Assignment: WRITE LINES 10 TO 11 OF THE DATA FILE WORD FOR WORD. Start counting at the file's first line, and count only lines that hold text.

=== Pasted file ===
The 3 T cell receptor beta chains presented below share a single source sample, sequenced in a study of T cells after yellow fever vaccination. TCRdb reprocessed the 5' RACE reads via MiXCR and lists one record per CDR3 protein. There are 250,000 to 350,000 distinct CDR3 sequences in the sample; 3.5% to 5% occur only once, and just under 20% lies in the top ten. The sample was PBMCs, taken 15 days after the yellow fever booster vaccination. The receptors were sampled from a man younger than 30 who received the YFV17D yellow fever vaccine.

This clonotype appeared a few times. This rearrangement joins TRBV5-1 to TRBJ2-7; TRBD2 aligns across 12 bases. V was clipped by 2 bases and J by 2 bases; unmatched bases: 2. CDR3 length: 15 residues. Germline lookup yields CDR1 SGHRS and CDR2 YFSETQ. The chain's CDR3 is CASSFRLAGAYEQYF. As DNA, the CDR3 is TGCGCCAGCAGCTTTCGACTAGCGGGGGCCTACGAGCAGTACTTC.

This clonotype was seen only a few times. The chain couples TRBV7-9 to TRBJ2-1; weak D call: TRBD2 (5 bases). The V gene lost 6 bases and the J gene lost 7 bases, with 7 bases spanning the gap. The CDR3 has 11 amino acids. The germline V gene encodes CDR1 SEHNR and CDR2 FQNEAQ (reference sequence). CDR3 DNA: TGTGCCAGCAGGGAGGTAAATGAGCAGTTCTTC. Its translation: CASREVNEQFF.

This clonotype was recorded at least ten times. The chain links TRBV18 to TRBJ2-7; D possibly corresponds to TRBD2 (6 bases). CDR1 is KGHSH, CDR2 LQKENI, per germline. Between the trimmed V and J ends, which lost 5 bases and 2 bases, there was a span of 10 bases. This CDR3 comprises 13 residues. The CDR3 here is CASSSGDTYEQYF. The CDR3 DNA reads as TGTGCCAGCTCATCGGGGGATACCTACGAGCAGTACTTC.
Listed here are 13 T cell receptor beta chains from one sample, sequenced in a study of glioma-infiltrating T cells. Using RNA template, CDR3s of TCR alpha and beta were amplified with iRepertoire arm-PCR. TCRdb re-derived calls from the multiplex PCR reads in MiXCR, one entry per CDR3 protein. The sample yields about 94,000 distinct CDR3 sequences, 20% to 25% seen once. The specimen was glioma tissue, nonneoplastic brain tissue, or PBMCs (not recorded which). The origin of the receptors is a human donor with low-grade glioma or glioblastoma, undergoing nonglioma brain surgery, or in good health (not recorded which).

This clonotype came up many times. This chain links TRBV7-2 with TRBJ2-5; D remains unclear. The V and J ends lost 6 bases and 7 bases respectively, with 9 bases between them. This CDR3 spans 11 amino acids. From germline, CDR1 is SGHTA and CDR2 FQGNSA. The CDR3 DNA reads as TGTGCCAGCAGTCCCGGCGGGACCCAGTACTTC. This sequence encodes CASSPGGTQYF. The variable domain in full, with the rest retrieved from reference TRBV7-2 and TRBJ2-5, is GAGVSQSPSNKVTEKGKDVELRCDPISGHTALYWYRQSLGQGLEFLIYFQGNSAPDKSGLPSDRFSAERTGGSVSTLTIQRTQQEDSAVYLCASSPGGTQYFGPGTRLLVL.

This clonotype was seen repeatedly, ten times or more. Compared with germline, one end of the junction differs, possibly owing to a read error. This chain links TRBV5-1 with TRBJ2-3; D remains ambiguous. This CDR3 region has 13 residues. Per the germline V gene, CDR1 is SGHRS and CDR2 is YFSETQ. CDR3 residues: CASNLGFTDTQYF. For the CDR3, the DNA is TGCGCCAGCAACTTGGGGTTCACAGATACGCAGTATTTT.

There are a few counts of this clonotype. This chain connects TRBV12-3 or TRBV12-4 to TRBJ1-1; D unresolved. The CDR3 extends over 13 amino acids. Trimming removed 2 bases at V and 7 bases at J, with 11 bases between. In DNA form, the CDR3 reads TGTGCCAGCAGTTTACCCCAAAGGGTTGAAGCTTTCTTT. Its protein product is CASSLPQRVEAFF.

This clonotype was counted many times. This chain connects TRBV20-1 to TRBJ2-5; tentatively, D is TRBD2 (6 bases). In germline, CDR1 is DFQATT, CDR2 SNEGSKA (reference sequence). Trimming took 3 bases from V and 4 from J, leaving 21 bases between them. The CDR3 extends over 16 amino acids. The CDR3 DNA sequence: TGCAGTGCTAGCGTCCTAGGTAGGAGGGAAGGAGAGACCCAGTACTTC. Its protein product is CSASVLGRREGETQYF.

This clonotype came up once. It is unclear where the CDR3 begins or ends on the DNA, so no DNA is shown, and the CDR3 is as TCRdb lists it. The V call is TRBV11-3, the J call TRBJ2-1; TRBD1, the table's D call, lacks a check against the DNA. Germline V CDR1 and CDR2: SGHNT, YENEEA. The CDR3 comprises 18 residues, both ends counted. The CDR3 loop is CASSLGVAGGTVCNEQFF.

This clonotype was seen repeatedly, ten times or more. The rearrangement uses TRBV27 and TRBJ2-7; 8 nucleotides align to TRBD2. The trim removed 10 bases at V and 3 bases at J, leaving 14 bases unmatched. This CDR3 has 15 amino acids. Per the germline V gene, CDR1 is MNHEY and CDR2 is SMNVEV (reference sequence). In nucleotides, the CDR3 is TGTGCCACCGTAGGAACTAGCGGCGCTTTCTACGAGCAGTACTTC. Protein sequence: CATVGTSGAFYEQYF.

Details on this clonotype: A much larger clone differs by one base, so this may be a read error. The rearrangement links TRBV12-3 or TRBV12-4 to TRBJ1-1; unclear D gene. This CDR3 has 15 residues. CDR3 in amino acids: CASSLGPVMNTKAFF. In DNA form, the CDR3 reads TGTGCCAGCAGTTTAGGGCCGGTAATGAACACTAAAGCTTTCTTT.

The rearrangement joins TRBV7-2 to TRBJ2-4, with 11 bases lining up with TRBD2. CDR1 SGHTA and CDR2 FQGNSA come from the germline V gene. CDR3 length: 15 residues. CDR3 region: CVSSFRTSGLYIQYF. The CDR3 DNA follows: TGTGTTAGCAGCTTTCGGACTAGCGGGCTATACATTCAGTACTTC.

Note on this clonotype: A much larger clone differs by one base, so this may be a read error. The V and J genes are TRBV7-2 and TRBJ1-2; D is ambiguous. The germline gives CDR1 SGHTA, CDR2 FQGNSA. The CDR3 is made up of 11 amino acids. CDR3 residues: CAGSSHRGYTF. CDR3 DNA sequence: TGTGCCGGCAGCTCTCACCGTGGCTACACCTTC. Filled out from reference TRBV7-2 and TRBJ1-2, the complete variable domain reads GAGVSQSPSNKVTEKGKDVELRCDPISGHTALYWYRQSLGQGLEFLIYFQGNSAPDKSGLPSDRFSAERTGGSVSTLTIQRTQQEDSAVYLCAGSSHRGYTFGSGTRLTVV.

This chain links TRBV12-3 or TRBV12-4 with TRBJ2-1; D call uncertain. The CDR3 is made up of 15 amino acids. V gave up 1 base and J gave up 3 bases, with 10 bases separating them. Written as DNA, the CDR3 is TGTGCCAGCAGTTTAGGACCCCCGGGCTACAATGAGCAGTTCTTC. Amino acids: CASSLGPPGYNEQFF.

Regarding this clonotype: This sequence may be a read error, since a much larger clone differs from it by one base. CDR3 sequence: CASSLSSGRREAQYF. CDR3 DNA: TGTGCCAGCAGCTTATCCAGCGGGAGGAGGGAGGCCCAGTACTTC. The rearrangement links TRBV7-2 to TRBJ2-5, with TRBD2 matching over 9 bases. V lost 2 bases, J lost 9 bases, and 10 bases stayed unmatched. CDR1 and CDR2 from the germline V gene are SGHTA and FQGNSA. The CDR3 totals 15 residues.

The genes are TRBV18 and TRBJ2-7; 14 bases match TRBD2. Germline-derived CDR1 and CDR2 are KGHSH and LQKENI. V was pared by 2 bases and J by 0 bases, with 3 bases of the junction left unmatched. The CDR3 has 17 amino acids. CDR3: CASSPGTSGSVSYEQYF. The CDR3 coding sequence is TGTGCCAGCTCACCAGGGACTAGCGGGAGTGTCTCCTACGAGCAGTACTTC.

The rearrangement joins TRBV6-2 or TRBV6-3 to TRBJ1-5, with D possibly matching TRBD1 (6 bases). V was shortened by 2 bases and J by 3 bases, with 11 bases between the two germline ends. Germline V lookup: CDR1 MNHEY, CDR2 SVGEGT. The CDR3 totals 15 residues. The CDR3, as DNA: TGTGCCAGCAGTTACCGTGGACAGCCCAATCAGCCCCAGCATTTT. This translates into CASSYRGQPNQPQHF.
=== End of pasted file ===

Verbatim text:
This clonotype came up once. It is unclear where the CDR3 begins or ends on the DNA, so no DNA is shown, and the CDR3 is as TCRdb lists it. The V call is TRBV11-3, the J call TRBJ2-1; TRBD1, the table's D call, lacks a check against the DNA. Germline V CDR1 and CDR2: SGHNT, YENEEA. The CDR3 comprises 18 residues, both ends counted. The CDR3 loop is CASSLGVAGGTVCNEQFF.

This clonotype was seen repeatedly, ten times or more. The rearrangement uses TRBV27 and TRBJ2-7; 8 nucleotides align to TRBD2. The trim removed 10 bases at V and 3 bases at J, leaving 14 bases unmatched. This CDR3 has 15 amino acids. Per the germline V gene, CDR1 is MNHEY and CDR2 is SMNVEV (reference sequence). In nucleotides, the CDR3 is TGTGCCACCGTAGGAACTAGCGGCGCTTTCTACGAGCAGTACTTC. Protein sequence: CATVGTSGAFYEQYF.